Artificial Intelligence: Walking the tightrope between regulation and innovation

Published on 10th May 2023

As we track and analyse global regulatory changes and initiatives, we see regulators in many jurisdictions working to regulate risks, whether they be operational, prudential, market or otherwise. However, the recent discussions around the control and development of AI has thrown up a new one – existential risk. Some of the narrative surrounding the regulation of AI has more in common with a sci-fi blockbuster than that of market regulation. Hyperbole or not, we are seeing regulators reacting and contending with these issues and others such as privacy, data protection, intellectual property, liability and accountability; and also balancing that with the need to encourage innovation. This post seeks to highlight some of the recent global regulatory developments in this area.


The complex technical and ethical issues surrounding AI have been addressed in a number of publications by influential global bodies and associations. In 2019, the Organisation for Economic Cooperation and Development (OECD) proposed the OECD’s Principles on AI (1), which have been influential and adopted widely. It also issued a baseline framework to assist policy makers, regulators and legislators in assessing AI opportunities and risks (2).

In 2020, the Global Partnership on Artificial Intelligence (GPAI) was launched as an international and multi-stakeholder initiative with the aim to advance the responsible and human-centric development and use of AI.

UNESCO issued a Recommendation on the Ethics of Artificial Intelligence (3) which was adopted by acclamation by 193 Member States at the general conference in November 2021. At the G7 Digital and Tech Ministers Meeting in Japan in April 2023 ministers agreed to pursue “risk-based” and “forward looking” regulation of AI (4) .

In a ground-breaking step, the EU is working to formulate a comprehensive framework of AI regulation under its Digital Package. The proposed text of the AI Act would significantly impact and influence the development of AI in the EU.
Central to the proposed rules is a classification system which determines the level of risk AI technology could pose. The members of the European Parliament reached political agreement on the proposed Act at the end of April 2023 and it will now continue through to the trilogue stage.

Post-Brexit regulatory divergence is increasingly apparent between the UK and the EU, with the differing approaches to AI regulation being a good example of this. In March 2023, the UK Department for Science, Innovation and Technology and Office for Artificial Intelligence issued a policy paper setting out its proposals for “A pro-innovation approach to AI regulation”(5)  with an associated consultation running until 21 June 2023. A “principles based” regulatory framework is proposed underpinned by the following five principles:

  • Safety, security and robustness
  • appropriate transparency and explainability
  • fairness
  • accountability and governance
  • contestability and redress

Existing regulators will be required to incorporate the principles into their existing regulations and provide sector-specific guidance focussing on the use of technology rather than the technology itself.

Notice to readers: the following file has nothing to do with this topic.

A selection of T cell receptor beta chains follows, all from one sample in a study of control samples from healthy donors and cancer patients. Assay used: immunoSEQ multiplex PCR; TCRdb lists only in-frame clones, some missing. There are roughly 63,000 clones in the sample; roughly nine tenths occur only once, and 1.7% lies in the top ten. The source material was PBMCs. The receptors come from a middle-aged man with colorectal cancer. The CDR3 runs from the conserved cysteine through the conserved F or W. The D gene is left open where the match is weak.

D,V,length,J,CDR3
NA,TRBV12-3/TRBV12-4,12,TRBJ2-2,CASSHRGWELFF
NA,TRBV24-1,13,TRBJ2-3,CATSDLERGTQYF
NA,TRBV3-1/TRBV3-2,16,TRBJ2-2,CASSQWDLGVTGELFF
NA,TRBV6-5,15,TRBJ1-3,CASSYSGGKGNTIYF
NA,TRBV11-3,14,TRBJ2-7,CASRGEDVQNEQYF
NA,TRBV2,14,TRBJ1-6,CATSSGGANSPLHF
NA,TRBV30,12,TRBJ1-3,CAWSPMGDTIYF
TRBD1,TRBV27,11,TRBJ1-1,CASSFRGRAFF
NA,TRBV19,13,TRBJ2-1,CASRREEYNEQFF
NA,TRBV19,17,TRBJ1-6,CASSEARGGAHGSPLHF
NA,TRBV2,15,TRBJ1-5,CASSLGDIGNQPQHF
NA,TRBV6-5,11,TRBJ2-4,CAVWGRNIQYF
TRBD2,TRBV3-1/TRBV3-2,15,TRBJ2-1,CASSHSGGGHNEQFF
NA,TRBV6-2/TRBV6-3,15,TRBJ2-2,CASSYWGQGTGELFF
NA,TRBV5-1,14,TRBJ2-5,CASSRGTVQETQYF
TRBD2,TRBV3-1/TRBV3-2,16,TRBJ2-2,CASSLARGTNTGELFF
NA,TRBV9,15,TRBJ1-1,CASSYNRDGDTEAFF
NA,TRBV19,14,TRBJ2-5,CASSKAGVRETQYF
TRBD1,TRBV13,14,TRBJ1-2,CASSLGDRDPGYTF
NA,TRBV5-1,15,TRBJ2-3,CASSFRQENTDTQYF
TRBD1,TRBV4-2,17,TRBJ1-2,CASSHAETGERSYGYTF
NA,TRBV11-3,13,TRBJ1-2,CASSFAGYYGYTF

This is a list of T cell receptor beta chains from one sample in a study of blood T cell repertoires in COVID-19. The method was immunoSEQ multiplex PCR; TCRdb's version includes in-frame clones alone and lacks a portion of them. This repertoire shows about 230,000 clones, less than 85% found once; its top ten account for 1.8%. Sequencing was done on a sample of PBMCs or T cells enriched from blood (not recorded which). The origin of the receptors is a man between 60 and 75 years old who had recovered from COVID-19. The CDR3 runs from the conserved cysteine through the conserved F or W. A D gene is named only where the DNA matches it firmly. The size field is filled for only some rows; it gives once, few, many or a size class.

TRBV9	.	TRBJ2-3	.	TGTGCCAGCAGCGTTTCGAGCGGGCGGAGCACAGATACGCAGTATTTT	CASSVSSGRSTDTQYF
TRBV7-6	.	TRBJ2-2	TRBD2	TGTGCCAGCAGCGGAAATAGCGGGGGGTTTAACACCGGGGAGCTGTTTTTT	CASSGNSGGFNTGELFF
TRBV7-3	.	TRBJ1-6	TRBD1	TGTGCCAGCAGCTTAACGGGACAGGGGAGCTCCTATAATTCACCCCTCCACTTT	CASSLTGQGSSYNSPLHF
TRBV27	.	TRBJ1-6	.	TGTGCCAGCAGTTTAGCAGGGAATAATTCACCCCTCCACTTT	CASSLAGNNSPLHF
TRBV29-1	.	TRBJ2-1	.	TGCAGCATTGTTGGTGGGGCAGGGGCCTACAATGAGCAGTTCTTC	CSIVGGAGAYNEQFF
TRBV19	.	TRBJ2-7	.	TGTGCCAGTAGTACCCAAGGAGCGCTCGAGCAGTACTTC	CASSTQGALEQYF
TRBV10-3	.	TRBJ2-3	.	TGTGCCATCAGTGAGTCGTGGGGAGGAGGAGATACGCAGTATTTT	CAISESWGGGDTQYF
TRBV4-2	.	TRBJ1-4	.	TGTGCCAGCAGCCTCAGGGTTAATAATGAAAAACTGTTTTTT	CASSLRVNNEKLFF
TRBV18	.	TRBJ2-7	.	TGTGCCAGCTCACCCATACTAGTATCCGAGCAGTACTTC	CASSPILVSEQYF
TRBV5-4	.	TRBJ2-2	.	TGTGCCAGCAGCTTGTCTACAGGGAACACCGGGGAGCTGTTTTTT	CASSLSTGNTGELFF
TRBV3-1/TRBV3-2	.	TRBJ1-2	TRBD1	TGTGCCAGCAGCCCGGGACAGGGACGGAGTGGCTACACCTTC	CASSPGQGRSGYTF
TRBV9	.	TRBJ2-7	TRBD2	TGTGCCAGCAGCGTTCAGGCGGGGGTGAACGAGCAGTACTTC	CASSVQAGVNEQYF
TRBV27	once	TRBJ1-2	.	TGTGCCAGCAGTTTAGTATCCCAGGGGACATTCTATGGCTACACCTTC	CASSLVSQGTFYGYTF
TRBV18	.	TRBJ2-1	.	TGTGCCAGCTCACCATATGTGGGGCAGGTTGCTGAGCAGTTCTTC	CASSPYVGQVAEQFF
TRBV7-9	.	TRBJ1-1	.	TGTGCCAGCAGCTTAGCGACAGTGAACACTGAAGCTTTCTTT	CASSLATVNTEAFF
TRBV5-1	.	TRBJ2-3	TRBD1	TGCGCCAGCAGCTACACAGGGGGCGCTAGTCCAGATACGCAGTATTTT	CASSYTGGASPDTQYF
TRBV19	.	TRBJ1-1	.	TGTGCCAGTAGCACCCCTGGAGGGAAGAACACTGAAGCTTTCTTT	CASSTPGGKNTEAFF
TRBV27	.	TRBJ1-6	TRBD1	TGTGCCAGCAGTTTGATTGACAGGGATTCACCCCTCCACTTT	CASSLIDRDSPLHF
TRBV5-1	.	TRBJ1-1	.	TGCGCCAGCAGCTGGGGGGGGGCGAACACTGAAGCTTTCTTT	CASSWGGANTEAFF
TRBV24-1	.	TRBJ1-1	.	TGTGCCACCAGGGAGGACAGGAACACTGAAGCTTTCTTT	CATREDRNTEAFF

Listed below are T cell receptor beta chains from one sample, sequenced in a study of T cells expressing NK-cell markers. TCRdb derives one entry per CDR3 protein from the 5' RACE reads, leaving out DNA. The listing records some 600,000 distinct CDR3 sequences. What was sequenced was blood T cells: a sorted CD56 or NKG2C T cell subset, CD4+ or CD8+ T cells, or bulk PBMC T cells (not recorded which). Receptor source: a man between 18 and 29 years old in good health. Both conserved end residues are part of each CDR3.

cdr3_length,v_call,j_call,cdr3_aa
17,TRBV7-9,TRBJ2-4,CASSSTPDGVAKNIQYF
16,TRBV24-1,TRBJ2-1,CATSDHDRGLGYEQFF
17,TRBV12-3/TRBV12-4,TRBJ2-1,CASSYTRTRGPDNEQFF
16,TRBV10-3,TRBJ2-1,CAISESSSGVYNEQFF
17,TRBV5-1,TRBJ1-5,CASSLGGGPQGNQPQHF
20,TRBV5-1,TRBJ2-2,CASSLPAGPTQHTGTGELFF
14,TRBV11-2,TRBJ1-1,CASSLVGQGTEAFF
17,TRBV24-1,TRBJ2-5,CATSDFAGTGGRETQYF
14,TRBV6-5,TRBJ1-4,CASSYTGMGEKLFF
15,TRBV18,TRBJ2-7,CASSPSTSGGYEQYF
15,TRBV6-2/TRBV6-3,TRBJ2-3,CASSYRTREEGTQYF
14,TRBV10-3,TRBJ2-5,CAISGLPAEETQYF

In the USA, again we see an approach that puts the need to encourage innovation at the heart of regulation. In April 2023, the Department of Commerce’s National Telecommunications and Information Administration (NTIA) launched a request for comment on what policies can support the development of AI audits, assessments, certifications and other mechanisms to create earned trust in AI systems that they work as claimed (6) . In October 2022, the Biden administration published a Blueprint for an AI Bill of Rights (7) , which contains a set of five principles and associated practices to help the guide the design, use and deployment of automated systems to protect the rights of the American public in the age of AI. A high-level regulatory framework for AI is also being discussed and circulated at a federal level by Senator Chuck Schumer (8) . At state level, a patchwork of AI regulation is emerging, with some states having already enacted or proposing legislation to regulate AI on a sectoral basis. For example, the Bauer-Kahn Bill (9) introduced in California earlier this year aims to regulate AI algorithmic bias across a range of sectors including employment, health care and financial services.

China: On 11 April 2023, the Cyberspace Administration of China issued draft measures on managing generative AI services. The measures again place the importance of innovation at their heart and work alongside existing legislation. Notably, under the draft measure, providers would be required to submit security assessment reports to the competent authority and fulfil certain procedures before providing services to the public using generative AI products. As AI technology advances exponentially, regulators are grappling with complex, ground-breaking concepts and the need to balance societal consequences with the benefits and encouragement of innovation and economic success. We will be monitoring future regulatory changes with great interest.

Susie MacKenzie, Head of Legal & Regulatory Analytics.

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